Okay, it’s all background detail rather than a synopsis. I don’t have a plot or outline. I prefer to write the story as it happens, discovering and detecting alongside Kent Fisher as he weaves his way along, a chapter at a time, never quite sure what’s coming next.

That’s the positive side of not knowing.

Maybe I should translate that into marketing – simply have a go and see where it leads.

I might even surprise myself in 2020.

Five things I learned from writing No Bodies

No Bodies is the second novel in the Kent Fisher mystery series. It follows hot on the heels of No Accident, the first novel. If you want to read what I learned from writing No Accident, you can check the post here.

Both novels began their uncertain lives just after the millennium under different titles. After No Accident was published in 2016, I revised and rewrote much of No Bodies to bring it up to date and into line with the first.

1. Books aren’t written, they’re rewritten (Michael Crichton)

Okay, the rewrite was carried out over 12 years after the original version was written. Only the plot remained intact. The story was revised into the new style I’d developed. My newfound love of editing reduced the size of the book and sharpened the prose, allowing my characters to ‘leap off the page’ – something a literary agent didn’t find when she read the original version.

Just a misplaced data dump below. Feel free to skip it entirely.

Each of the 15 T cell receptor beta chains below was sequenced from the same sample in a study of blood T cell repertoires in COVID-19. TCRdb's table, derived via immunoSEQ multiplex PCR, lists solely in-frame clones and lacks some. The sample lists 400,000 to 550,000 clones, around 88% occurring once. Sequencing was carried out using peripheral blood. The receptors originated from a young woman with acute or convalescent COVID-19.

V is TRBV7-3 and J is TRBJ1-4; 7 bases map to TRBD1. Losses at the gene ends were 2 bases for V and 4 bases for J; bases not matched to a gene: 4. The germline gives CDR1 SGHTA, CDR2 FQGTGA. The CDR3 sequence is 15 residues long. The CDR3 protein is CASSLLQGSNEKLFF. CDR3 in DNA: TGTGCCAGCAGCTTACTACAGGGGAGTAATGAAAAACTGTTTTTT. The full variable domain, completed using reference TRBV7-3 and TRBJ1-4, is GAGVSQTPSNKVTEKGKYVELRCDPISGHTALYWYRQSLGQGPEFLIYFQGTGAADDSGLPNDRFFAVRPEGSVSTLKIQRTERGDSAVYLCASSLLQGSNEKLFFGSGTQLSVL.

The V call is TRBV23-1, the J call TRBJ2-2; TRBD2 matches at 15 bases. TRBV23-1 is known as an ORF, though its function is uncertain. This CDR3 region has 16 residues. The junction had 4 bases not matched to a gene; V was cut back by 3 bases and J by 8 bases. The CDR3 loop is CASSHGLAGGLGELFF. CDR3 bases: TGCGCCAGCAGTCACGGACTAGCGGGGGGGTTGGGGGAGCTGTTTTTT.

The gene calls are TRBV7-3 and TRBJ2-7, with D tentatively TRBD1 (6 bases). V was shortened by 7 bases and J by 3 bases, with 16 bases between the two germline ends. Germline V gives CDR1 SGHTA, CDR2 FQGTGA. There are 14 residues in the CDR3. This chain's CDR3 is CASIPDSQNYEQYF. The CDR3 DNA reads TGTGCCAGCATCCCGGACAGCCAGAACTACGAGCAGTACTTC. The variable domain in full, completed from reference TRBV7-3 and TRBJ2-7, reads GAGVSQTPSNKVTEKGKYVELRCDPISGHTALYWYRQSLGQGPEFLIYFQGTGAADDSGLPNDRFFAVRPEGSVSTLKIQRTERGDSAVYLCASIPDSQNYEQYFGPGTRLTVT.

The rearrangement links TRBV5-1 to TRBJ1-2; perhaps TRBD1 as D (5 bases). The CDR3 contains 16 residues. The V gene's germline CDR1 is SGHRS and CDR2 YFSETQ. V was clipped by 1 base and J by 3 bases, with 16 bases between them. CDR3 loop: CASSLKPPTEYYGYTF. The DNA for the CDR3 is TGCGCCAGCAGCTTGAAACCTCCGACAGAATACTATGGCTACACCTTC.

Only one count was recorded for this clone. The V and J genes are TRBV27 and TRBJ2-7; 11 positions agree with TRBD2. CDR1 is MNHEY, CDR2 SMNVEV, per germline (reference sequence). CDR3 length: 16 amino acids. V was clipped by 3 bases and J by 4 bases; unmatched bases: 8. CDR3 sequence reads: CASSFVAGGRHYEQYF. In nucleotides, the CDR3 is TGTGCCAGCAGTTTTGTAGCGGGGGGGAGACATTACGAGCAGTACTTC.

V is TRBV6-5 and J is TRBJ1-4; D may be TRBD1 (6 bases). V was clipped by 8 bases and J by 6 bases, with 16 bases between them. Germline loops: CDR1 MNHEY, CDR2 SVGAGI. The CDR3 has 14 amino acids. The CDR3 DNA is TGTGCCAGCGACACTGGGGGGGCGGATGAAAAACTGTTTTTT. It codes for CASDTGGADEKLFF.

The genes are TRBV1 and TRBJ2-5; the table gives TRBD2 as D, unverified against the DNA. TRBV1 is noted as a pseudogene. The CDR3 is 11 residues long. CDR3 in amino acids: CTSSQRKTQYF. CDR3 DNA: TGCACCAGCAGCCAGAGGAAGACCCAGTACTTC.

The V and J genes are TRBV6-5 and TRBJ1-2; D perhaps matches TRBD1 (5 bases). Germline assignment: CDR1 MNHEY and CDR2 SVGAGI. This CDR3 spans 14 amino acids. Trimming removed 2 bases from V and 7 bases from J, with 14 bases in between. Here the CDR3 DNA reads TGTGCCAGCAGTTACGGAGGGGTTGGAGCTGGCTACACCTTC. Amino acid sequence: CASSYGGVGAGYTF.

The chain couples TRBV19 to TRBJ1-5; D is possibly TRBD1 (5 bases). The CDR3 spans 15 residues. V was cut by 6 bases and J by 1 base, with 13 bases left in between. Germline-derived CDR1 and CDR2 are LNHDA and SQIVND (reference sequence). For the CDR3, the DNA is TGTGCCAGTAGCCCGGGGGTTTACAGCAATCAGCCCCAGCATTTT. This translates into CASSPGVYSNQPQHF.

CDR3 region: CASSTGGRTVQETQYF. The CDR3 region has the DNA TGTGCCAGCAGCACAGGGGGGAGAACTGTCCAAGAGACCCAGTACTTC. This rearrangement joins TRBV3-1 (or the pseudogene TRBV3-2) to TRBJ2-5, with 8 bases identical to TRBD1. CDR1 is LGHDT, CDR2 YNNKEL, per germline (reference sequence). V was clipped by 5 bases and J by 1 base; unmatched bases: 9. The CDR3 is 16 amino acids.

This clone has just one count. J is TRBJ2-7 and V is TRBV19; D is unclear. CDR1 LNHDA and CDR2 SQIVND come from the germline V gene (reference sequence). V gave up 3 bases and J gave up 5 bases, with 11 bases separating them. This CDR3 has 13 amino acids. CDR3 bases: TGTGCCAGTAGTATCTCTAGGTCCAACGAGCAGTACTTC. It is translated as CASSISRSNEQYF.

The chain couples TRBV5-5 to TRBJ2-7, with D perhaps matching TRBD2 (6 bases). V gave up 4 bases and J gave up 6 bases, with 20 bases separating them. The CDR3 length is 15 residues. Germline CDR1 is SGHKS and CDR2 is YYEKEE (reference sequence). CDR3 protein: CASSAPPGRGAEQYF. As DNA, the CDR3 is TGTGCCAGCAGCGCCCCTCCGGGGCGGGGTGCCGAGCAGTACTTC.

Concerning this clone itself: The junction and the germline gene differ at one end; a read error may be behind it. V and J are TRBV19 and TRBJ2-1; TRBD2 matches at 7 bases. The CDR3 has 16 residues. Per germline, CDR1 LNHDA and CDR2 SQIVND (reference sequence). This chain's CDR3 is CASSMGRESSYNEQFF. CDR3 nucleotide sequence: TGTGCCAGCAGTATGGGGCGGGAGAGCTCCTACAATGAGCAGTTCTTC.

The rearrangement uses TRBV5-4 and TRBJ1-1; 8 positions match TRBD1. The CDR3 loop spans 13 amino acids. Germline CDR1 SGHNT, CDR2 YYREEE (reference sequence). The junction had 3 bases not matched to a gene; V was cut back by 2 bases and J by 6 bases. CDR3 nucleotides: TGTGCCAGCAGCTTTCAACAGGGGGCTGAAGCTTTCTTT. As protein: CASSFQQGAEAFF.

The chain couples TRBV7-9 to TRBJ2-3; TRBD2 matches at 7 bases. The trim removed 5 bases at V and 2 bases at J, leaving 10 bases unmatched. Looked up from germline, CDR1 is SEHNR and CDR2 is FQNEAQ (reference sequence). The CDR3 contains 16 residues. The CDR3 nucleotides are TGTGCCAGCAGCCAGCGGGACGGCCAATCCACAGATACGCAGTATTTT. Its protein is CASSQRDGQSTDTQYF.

The story and treatment were similar to No Accident, but there was more purpose and drive to the investigation and a greater personal threat to Kent and those nearest to him. I also had the chance to expand Columbo’s unique relationship with Kent.

Robert Crouch Author

Robert with Harvey, aka Columbo

The rewrite proved challenging as the characters had changed but the plot had to stay the same. Times had also moved on, demanding a different approach to several of the issues raised by the story. Both restricted my freedom and new ways of working, drawing me to my next conclusion.

2. Planning was at the heart of my failures